“Zacchaeus was a wee little man, a wee little man was he. He climbed up in the sycamore tree for the Lord he wanted to see. And as the Savior passed that way, He looked up in the tree. And He said, ‘Zacchaeus, you come down. For I’m going to your house today. For I’m going to your house today….’”Sound familiar? For many of us, that’s about all the thought we have given to Zacchaeus. Luke’s gospel is the only account of Zacchaeus in the entire Bible, and we only have nine verses to go on in Luke 19:1-9. However, there is so much packed into those nine verses, and from them we can gain insight into God’s heart in walking out Matthew 18. Zacchaeus indeed was a wee little man. As Luke tells us, he was short in stature. The average height of men in the days of the early church was 5’2”. With that said, the observation of “short” must have truly been about the height of my ten-year-old son, or even less. As a chief tax collector, we know he was a Jew, and chose to betray his own people and work for the enemy, the Roman Empire. The Jewish people would have considered this the ultimate betrayal, as he would’ve been gaining wealth through oppressing them, robbing them, and keeping them in a constant state of poverty. He would have been completely despised by all. Think for a moment how you would feel about a person who continuously robs from you, your family, and your neighbors. Of course, with all the hype of this Jesus passing through town, and the inevitable crowds that must have been forming on the streets with everyone wanting to get a peek and see for themselves, it makes sense for this wee little man to climb a tree to make sure he could get a good look. I also imagine that tree was a bit of a shelter, a hiding place, as Zacchaeus knew who he was and how everyone felt about him. If this Jesus was in fact the real deal, He probably wouldn’t take too kindly to such a dishonest, greedy man as Zacchaeus. It might be safe to bet that Zacchaeus wanted to get a look at Jesus without Jesus necessarily noticing him at all. Given just those facts, can you envision how modern-day religion would approach or “handle” Zacchaeus? Remember, he had been quite naughty. Would he be told that he can’t be a member or can’t “join” until he gets himself right and makes amends? Would he be told what a sinner he is? A liar? A thief? Would he be commanded to turn from his ways or else? We can all picture the finger-pointing, the accusation, and the demand for groveling and apparent brokenness. There quite possibly could be some five, seven, or ten-step plan that he would have to complete before being accepted. It’s so important, in light of our religious climate, to take notice of what Jesus didn’t say. He didn’t say to Zacchaeus, “Hey you, I know what you’ve done and you better get down here right now and bow before Me or else you’re going to hell”. He could have, but He didn’t. What Jesus did was unheard of. Despite us having this teaching from Him for two-thousand years now, it is still, unfortunately, pretty unheard of. Jesus looked at Zacchaeus, and without ever having met him before, said his name. This is what we would now call a word of knowledge. According to Zacchaeus’ understanding, there would have been no way for this Man, Jesus, to know his name. Just in saying his name, Jesus was expressing to him, “I see you and I know you”. It must have sounded as different to him as the language of the foreigners, and yet at the same time a sense of home so deep. I sense for Zacchaeus it was as if he had finally heard his own native tongue for the very first time in all his life. The power of his name being said by Jesus, goes much deeper than we can ever grasp in the children’s song. You see, the name Zacchaeus actually means: pure one, righteous one. Although, his name was of course spoken throughout his life, up until that time, something tells me that he had never heard it quite like that before. To be a man whose own people looked upon him as evil, while having the name “pure and righteous one”, must have felt like the 300 pound football player that everyone called “Tiny” or the child who is continuously referred to as “Einstein” after failing class after class. Was there ever a time he had heard his name, Zacchaeus, said without it being seasoned with ridicule, sarcasm, or scorn? I imagine not. Yet, Jesus IS Truth. When the voice of Truth itself says, “Pure one, righteous one...Zacchaeus.” It calls that truth forth into existence. Even though the crowd was already most likely aghast at their foe being the one Jesus took notice of, the radical evangelism was going to get even more extreme. As if it hadn’t already been enough, Jesus then told Zacchaeus in no uncertain terms, “Come down here, I want to hang out with you. I need to abide in your house today.” Zacchaeus was a man who was lost. Everyone knew it. "For the Son of Man came to seek and to save the lost" (Luke 19:10, NIV). Jesus’ simple “evangelizing to the lost” plan or “dealing with those who are in rebellion” plan, was and is simpler than most of our religion is willing to fit into:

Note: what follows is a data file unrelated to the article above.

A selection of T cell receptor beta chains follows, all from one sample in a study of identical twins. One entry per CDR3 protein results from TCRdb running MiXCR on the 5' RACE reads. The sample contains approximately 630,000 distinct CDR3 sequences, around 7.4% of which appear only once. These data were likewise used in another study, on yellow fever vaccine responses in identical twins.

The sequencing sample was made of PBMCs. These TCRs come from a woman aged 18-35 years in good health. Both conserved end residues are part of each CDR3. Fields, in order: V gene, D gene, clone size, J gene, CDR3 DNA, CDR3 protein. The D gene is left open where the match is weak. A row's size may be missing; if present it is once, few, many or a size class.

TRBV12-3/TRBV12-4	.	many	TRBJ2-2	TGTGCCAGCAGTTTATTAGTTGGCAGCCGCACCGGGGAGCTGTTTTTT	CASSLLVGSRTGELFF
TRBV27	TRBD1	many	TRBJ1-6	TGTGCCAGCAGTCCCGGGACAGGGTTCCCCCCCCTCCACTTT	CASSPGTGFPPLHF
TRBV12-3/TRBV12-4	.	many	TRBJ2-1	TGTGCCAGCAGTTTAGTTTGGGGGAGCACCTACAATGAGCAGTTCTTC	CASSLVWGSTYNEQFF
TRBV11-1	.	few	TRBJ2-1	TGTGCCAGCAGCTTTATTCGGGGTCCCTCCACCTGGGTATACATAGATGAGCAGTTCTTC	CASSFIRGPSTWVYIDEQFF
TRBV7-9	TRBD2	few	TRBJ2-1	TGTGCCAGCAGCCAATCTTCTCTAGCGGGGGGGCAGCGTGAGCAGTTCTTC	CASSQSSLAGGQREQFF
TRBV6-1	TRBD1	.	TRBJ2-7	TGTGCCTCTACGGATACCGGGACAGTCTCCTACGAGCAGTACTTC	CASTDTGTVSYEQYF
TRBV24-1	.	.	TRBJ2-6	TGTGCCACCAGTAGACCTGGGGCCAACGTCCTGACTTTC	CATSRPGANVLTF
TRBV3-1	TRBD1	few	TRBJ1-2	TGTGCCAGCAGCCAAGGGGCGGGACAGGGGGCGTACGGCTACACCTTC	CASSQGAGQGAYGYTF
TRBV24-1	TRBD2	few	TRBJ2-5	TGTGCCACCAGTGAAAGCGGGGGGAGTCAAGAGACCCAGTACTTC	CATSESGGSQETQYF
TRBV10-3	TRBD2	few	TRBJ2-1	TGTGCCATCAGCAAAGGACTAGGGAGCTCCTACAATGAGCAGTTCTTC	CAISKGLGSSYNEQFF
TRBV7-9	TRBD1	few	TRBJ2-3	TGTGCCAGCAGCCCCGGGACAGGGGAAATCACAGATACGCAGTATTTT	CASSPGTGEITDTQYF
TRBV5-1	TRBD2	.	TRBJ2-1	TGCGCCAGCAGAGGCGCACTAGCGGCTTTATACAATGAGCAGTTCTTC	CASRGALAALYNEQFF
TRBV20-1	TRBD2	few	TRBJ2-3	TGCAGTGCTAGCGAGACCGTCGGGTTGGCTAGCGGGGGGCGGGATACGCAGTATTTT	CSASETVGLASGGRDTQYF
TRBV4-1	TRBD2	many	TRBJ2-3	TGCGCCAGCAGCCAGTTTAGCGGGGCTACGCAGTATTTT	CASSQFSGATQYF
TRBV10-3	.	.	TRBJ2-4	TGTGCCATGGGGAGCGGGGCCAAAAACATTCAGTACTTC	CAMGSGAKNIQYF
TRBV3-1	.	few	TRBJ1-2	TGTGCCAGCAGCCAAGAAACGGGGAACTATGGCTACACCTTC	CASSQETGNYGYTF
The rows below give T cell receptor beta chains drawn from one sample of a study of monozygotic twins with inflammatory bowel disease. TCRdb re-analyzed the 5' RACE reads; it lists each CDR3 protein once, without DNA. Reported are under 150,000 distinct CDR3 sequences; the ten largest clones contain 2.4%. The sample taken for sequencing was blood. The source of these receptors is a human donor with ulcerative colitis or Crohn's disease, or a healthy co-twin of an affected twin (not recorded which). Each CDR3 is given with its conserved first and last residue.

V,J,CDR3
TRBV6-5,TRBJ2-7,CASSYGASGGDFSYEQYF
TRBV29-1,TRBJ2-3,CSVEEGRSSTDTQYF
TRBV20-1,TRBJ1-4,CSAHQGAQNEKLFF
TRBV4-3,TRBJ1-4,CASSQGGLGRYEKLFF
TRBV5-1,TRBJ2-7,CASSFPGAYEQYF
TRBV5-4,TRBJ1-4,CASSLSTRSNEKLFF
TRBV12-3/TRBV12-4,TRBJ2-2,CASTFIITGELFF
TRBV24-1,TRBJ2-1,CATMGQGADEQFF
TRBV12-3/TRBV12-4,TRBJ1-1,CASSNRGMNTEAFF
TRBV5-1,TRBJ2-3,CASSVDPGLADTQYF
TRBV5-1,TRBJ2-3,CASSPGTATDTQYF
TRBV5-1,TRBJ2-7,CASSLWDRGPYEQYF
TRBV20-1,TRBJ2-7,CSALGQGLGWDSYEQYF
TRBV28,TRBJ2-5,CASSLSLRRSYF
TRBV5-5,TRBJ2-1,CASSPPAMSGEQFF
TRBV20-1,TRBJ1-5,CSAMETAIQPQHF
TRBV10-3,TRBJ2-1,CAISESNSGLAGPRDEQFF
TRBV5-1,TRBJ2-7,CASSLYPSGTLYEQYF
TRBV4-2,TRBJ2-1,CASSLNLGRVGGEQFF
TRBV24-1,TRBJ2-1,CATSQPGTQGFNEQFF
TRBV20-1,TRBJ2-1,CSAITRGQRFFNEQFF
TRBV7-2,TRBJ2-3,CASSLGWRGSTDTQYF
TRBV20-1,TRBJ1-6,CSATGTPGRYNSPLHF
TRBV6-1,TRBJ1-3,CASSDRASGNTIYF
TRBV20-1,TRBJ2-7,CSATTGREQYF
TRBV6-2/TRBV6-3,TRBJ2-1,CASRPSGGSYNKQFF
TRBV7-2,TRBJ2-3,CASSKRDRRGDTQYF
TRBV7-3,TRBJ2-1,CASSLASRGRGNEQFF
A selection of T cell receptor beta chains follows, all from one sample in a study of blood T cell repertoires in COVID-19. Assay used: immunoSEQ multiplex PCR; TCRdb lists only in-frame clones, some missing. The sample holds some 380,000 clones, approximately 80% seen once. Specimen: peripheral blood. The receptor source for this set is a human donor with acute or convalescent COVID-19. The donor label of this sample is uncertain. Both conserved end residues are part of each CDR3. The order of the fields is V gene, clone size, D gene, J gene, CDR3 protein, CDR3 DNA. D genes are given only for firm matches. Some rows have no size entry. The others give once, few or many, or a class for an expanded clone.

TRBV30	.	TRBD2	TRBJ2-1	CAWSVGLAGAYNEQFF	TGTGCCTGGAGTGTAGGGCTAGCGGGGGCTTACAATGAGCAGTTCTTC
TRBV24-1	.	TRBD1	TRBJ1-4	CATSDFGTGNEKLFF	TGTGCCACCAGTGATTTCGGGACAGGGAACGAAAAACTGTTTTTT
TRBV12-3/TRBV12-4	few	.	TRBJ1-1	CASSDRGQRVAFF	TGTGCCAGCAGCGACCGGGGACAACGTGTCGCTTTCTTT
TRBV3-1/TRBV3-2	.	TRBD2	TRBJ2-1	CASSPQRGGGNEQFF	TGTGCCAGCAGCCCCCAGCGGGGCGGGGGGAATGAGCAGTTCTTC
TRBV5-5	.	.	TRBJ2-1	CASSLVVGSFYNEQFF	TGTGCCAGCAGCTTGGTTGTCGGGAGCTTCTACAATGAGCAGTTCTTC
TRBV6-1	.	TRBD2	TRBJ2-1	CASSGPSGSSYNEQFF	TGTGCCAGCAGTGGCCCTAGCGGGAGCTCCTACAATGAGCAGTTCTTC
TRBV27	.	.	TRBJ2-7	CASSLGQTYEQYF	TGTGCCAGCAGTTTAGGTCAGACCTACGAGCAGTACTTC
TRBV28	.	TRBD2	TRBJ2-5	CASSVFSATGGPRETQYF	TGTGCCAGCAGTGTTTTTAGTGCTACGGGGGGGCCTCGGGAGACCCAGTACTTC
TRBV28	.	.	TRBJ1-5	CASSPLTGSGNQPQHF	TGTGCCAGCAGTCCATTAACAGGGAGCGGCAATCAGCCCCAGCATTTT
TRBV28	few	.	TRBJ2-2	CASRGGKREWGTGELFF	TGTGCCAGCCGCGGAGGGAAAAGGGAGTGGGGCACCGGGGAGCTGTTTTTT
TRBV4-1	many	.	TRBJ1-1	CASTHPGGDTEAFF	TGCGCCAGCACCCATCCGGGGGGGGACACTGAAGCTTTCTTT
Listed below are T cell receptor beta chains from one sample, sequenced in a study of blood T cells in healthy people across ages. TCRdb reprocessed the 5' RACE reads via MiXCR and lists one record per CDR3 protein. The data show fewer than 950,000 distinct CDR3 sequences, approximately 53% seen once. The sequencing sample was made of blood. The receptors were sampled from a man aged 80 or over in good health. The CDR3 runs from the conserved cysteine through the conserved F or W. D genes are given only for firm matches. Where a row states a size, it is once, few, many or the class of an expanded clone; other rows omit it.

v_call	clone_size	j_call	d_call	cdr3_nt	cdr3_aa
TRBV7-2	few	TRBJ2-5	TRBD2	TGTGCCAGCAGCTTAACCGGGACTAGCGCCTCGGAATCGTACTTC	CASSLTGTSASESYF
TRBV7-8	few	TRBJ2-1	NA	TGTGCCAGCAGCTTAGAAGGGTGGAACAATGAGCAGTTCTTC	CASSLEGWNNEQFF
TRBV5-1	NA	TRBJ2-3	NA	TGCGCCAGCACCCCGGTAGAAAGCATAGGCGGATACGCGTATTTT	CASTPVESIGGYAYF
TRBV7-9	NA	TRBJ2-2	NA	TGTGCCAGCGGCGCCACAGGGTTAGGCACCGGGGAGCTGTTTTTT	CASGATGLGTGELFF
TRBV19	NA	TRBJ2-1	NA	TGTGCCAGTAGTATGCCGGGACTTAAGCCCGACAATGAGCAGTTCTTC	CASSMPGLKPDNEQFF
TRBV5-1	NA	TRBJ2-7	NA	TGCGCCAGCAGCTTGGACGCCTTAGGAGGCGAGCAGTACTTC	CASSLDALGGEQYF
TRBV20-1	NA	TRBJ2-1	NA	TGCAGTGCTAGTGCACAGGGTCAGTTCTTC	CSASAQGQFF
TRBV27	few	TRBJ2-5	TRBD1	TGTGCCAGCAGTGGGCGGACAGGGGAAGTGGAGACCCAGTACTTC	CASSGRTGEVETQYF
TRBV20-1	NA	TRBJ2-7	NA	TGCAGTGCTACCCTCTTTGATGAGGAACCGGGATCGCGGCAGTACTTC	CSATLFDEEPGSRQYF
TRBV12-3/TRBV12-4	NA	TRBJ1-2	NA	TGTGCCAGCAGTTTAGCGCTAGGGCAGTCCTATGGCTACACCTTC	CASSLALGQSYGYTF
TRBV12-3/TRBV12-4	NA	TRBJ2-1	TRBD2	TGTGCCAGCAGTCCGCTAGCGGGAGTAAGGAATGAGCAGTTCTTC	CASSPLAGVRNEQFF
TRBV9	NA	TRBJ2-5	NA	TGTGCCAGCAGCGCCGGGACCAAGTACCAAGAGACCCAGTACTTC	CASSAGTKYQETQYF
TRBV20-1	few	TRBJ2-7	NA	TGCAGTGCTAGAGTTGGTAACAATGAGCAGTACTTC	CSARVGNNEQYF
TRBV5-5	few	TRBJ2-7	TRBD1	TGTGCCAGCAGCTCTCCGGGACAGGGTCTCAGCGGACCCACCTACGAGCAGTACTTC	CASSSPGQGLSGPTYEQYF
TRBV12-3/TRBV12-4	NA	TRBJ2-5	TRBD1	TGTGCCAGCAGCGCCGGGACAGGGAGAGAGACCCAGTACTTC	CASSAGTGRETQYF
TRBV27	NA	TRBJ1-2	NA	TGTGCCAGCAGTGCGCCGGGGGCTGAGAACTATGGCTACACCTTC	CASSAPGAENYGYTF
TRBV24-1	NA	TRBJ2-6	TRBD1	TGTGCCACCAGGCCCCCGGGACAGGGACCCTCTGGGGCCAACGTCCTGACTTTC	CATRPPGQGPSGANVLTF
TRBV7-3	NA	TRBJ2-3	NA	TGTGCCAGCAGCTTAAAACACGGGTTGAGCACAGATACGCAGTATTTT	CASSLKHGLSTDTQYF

- Speak Life, Value, and God’s Design, into and over the person.
- Let them know they are seen and they matter.
- Get close to them. In fact, get so close to them that the Love that overflows in you, oozes onto them in such a way they will never be the same.